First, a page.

Large employers with high seasonal and temp hiring needs used to be the primary users of VMS and MSP services. That began to change more than a decade ago, as companies, witnessing the explosion of contract developers and others by the tech industry, saw the strategic value of bringing on temporary workers.
Ironically, the Great Recession accelerated the process. During the first difficult years, companies laid off their contingent workers before their full-timers, discovering what the seasonal hirers already knew: A contingent workforce can be RIFed quickly without paying unemployment (unless they were the employer of record), severance, or risking the negative publicity that comes with wholesale layoffs.
Betting on the continued growth of the contingent labor market, Bullhorn today announced it acquired its VMS tech partner The Code Works, and its primary product, VMS Access. No purchase price was disclosed. keep reading…
An Austin software developer called Q2 says it’s having success — “record attendance,” according to a senior recruiter — holding events at a local arcade, and its event last week will net maybe 8-10 more hires. keep reading…
There’s a well-known project management challenge: “fast, good, cheap: pick two.” It succinctly captures the dilemma that project managers face as they try to achieve their goals at the right speed, price, and quality. In this triangle of competing priorities, it seems impossible to optimize all three at the same time, leaving the project manager with hard choices to make. They know:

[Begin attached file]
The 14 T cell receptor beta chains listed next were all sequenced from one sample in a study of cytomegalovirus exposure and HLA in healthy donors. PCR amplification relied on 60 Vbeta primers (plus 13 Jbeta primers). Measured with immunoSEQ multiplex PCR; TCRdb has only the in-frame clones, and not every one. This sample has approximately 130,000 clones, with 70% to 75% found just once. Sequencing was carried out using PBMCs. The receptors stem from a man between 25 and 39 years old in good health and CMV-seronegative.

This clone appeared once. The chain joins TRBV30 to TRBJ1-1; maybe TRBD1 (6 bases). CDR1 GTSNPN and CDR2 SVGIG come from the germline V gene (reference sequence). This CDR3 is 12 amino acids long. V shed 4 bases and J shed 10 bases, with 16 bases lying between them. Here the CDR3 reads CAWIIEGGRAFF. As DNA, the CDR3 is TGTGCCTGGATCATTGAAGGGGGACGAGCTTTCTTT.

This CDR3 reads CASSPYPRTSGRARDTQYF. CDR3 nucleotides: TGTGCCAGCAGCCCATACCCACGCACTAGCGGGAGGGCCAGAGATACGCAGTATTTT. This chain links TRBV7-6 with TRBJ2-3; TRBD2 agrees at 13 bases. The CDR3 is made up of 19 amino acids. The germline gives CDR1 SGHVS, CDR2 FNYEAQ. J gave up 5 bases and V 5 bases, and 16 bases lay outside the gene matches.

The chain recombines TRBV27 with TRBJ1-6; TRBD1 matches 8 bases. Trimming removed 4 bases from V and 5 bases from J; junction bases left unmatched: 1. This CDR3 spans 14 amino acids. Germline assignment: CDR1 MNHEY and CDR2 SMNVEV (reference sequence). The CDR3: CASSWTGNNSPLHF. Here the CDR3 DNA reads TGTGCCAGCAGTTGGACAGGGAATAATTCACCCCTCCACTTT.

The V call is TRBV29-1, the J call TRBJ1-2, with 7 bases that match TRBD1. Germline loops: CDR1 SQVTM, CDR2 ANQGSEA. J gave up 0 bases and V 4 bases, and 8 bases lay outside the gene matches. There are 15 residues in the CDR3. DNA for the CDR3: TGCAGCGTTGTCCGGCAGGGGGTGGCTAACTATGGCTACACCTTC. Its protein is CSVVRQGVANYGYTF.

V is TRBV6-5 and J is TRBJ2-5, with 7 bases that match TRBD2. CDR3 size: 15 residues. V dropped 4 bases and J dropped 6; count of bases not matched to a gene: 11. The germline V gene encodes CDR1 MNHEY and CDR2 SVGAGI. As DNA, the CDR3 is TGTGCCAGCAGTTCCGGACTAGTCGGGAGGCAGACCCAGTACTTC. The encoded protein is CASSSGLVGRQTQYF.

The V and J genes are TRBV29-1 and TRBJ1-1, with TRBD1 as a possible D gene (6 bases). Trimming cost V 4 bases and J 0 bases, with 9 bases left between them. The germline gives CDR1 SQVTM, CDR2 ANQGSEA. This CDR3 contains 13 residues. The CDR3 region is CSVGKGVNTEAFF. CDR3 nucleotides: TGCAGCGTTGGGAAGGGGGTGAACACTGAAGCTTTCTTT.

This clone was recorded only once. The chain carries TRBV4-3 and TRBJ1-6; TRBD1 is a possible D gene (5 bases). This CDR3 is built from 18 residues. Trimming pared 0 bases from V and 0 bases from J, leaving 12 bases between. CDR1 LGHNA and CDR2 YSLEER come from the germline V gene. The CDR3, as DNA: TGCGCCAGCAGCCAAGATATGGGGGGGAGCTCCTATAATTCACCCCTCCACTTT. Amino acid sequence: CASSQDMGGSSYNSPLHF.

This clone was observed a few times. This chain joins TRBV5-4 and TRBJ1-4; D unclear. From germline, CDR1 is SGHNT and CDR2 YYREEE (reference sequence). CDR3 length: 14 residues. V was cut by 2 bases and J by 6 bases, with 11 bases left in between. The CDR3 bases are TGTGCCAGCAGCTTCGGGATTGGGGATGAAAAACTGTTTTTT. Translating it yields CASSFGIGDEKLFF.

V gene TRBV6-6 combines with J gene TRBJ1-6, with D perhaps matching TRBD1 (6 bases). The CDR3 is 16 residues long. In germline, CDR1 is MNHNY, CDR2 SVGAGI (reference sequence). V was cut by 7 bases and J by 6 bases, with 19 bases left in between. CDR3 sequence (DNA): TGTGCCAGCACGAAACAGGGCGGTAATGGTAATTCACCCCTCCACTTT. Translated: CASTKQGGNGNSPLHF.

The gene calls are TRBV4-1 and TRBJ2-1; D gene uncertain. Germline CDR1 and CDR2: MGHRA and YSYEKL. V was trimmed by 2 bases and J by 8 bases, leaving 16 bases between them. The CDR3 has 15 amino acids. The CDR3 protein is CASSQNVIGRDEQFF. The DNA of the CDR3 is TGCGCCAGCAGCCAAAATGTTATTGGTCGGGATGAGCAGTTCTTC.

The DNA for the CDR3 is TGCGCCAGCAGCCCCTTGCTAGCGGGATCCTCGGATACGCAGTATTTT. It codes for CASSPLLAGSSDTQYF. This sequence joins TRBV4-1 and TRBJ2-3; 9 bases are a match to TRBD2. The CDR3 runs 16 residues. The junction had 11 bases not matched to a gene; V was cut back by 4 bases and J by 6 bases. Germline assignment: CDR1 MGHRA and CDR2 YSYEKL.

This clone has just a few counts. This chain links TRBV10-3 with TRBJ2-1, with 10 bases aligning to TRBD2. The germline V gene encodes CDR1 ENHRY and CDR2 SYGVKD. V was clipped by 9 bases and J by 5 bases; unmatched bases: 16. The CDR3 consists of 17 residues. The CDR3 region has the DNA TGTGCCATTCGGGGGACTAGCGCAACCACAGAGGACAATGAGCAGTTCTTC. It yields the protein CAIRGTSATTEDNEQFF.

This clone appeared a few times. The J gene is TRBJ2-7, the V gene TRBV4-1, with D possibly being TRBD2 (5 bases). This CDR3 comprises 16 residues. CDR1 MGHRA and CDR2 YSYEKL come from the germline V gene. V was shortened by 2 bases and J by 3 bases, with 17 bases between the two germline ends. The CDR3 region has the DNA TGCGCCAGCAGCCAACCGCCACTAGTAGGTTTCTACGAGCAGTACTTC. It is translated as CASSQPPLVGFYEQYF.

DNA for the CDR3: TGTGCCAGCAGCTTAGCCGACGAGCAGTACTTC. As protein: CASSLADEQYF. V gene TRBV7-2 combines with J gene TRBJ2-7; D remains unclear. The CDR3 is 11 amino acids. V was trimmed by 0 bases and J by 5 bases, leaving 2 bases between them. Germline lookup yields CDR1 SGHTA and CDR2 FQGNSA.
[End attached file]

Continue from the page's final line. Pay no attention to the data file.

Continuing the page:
- To get something quickly of high quality, it will not be cheap
- To get something quickly and cheaply, it will not be high quality
- To get something cheaply that is high quality, it will not be quick
The best project managers know that to make the right choices, they have to understand which priority is most important to the project, and ultimately, their decisions must be aligned with the priorities of the organization.
This doesn’t just apply to project management. With the increased demand and dwindling supply of high quality candidates, recruiters are finding themselves in the same dilemma trying to meet the needs of their hiring managers. keep reading…
A case that has the potential to cost staffing companies — and, in turn, their clients — hundreds of millions of dollars is headed to the U.S. Supreme Court.
The justices agreed to hear a FLSA suit against Amazon’s temp worker provider Integrity Staffing Solutions over whether workers should be paid for the time they spend going through company security on their way home.
Two former employees provided by Integrity who worked at Amazon’s two Nevada warehouses sued the retailer’s staffing firm demanding to be paid for the 20-25 minutes it routinely takes them to clear the daily security check. Because the case was filed as a class action, it could affect many or most of the estimated 38,000 temps at Amazon’s three dozen U.S. warehouses and distribution centers. keep reading…
Coming off a strong 2013, recruiting and staffing firms are turning more cautious this year, scaling back both their plans to add staff and open new branches.
“2013 was by almost all accounts a very good year for the staffing and recruiting industry,” says a report out this week from Bullhorn, a technology provider that serves the staffing and independent recruiting sectors. Revenue and placements increased last year the company notes in its fourth annual North American Staffing and Recruiting Trends Report.